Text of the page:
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Keep Out! Researchers Want To Restrict Miners To 1/8 Of Solar System

Kitco News

(Kitco News) - Although the concept of mining in space is still in the realm of science fiction, some researchers are already taking steps to protect the solar system from being overexploited.

In a research paper for the journal Acta Astronautica, a team of scientists make the case that 85% of the solar system should be off-limits to human development. The proposal would be to leave about one-eighth of space available for companies to mine and develop.

"If we don't think about this now, we will go ahead as we always have, and in a few hundred years we will face an extreme crisis, much worse than we have on Earth now," said Martin Elvis, a senior astrophysicist at the Smithsonian Astrophysical Observatory in Cambridge, Massachusetts, said in the paper. "Once you've exploited the solar system, there's nowhere left to go."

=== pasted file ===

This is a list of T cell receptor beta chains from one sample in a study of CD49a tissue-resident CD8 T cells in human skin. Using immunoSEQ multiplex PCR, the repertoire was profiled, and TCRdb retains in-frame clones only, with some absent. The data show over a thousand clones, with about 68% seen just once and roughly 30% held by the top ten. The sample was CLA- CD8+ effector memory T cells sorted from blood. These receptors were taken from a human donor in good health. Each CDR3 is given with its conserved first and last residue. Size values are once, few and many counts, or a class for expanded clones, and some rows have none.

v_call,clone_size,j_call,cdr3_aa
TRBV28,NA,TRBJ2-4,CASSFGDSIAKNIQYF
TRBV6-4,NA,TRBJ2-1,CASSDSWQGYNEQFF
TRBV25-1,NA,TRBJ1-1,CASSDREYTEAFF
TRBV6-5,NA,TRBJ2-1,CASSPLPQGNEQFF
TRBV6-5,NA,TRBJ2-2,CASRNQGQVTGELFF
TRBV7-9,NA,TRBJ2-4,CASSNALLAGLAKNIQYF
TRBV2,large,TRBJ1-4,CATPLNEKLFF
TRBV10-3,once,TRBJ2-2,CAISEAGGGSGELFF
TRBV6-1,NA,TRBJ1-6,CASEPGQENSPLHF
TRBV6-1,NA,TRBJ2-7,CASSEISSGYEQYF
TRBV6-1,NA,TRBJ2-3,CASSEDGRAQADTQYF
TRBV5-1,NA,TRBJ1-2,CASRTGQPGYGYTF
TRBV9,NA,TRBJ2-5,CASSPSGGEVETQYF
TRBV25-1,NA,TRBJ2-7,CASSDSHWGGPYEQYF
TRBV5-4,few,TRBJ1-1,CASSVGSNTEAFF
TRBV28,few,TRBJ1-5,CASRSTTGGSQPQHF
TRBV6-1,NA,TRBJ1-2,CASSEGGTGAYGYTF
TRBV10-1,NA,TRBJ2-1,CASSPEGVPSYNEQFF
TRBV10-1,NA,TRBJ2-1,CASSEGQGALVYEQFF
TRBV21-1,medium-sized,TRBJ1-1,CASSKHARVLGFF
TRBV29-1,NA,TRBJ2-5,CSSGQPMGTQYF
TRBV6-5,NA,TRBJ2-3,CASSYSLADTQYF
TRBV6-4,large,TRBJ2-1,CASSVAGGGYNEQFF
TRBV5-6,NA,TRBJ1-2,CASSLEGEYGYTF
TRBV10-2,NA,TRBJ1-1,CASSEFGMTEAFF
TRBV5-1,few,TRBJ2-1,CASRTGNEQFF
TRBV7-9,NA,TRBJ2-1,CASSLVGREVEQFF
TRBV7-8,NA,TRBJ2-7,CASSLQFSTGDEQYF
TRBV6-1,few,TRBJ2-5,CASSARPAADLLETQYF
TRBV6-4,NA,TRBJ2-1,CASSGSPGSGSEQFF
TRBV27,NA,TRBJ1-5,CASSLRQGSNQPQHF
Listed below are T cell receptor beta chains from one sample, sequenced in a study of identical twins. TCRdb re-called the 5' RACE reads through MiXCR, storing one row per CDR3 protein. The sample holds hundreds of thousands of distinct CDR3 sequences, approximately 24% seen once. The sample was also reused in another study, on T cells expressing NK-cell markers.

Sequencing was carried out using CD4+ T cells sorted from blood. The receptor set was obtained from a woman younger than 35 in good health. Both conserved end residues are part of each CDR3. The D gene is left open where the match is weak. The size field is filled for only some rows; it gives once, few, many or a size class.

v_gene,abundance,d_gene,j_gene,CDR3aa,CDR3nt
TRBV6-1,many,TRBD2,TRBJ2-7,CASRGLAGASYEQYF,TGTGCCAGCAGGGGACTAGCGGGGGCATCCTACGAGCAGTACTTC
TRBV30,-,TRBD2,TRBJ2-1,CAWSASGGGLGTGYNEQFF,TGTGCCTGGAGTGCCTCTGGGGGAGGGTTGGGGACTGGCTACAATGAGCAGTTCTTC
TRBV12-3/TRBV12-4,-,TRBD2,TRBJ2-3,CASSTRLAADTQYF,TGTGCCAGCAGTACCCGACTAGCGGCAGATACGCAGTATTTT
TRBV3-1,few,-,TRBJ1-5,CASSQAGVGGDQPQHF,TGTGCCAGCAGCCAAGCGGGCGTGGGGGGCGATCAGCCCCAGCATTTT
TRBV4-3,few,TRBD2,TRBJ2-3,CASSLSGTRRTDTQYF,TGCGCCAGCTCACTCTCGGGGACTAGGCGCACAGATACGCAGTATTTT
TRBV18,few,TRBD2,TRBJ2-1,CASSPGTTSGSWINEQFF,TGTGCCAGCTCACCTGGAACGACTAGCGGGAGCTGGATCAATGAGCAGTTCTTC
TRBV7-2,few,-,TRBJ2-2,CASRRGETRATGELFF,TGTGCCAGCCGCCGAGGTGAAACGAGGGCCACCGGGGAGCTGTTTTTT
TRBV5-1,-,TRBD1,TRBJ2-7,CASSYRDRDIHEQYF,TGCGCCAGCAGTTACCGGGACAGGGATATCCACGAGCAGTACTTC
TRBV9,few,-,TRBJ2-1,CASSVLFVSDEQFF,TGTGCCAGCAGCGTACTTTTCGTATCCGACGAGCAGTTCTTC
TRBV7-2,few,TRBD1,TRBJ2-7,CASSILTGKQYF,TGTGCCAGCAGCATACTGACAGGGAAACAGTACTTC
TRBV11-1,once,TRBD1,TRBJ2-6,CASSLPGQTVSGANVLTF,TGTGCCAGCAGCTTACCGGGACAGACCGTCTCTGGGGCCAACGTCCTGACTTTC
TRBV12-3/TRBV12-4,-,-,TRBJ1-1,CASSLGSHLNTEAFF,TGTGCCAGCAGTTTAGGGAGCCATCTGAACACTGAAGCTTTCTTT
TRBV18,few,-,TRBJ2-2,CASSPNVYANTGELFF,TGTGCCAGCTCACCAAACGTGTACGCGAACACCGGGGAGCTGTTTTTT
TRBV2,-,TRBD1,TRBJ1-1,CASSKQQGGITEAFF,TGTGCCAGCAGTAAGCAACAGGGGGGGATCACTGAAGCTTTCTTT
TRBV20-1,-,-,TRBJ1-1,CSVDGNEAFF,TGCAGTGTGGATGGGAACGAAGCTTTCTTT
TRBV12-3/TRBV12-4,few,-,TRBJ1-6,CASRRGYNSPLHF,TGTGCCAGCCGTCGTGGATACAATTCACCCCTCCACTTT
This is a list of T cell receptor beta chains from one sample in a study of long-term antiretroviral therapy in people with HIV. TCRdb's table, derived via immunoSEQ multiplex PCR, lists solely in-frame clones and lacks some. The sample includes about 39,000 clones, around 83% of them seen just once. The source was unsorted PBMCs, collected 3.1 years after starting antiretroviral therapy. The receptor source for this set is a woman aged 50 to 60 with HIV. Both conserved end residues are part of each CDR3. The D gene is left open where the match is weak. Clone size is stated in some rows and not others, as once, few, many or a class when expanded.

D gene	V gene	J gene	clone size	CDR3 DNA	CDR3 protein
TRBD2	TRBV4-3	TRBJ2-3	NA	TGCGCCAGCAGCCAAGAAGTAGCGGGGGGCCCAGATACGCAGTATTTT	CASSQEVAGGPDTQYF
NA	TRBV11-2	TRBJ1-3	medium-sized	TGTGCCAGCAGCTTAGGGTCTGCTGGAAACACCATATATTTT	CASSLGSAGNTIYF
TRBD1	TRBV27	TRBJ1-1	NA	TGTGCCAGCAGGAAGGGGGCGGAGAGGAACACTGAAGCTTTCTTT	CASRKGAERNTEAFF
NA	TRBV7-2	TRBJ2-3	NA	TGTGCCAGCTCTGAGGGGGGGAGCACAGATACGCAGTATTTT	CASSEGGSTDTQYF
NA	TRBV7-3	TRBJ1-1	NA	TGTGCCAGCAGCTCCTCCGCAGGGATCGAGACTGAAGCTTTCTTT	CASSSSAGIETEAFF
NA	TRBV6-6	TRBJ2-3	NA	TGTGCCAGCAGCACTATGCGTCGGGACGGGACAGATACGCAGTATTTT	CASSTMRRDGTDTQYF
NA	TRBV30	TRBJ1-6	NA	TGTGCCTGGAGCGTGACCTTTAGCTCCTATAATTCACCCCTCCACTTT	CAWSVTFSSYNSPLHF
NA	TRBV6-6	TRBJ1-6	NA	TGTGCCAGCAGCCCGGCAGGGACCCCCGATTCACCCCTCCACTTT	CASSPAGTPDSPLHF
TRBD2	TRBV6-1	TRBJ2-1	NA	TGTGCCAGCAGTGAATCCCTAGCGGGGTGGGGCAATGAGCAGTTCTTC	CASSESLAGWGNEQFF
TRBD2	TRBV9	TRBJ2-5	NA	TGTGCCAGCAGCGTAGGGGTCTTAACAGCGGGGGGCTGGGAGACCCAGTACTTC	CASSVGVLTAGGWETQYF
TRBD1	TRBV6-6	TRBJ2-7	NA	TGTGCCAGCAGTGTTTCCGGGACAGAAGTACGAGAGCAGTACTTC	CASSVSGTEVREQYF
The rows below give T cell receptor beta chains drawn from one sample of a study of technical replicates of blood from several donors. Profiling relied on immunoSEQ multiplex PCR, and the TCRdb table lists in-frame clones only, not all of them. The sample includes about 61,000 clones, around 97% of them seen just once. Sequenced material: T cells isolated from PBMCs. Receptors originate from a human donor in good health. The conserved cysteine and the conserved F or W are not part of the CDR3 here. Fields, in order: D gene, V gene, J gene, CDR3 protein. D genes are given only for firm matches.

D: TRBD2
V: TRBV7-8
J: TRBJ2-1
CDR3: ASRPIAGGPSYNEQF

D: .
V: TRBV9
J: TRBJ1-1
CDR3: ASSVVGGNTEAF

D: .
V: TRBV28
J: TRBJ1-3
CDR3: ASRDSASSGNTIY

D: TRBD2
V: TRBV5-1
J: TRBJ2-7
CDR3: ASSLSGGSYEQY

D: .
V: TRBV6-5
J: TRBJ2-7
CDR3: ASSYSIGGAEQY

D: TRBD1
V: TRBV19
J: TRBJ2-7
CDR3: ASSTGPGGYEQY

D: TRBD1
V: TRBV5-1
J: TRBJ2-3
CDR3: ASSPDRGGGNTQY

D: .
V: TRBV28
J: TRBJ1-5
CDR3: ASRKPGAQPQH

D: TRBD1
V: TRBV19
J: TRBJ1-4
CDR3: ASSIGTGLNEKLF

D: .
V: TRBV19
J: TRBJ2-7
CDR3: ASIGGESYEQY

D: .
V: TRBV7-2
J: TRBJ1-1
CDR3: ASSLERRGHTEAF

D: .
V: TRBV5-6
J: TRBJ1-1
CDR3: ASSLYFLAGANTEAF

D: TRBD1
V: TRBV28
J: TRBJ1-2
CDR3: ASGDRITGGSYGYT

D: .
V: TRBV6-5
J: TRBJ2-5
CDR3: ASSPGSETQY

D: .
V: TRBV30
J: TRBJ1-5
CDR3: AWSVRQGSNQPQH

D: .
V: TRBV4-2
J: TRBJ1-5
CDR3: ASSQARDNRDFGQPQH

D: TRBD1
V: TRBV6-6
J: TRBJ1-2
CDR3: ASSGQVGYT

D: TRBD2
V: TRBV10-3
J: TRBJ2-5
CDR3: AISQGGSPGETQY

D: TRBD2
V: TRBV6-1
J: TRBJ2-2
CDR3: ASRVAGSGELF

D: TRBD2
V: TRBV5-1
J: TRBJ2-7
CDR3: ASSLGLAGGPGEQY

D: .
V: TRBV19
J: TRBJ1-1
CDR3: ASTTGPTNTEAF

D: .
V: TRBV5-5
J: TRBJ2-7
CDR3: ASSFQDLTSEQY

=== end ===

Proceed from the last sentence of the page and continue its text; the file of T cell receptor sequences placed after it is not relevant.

The research, conducted with philosopher Tony Milligan from the King's College London looked at how long it would take for the mining companies to deplete the resources in the solar system.

The researchers said that an annual growth rate of 3.5% would use up an eighth of the solar system's realistic resources in 400 years. At that point, humanity would have only 60 years to adjust their consumption levels and avoid exhausting the supply completely.

In the article, Elvis said that the Valles Marineris on Mars, the most massive canyon in the solar system, might deserve the same kind of protection similar to the Grand Canyon on Earth, and there are other wildernesses too.

"Do we want cities on the near side of the Moon that light up at night? Would that be inspiring or horrifying? And what about the rings of Saturn? They are beautiful, almost pure water ice. Is it OK to mine those so that in 100 years they are gone?" the astrophysicist said.

According to a 2012 report from the Keck Institute for Space Studies at the Keck Institute for Space Studies, mining asteroids in space could be a reality as early as 2025.

"If everything goes right, we could be sending our first mining missions into space within ten years," he added. "Once it starts and somebody makes an enormous profit, there will be the equivalent of a gold rush. We need to take it seriously."

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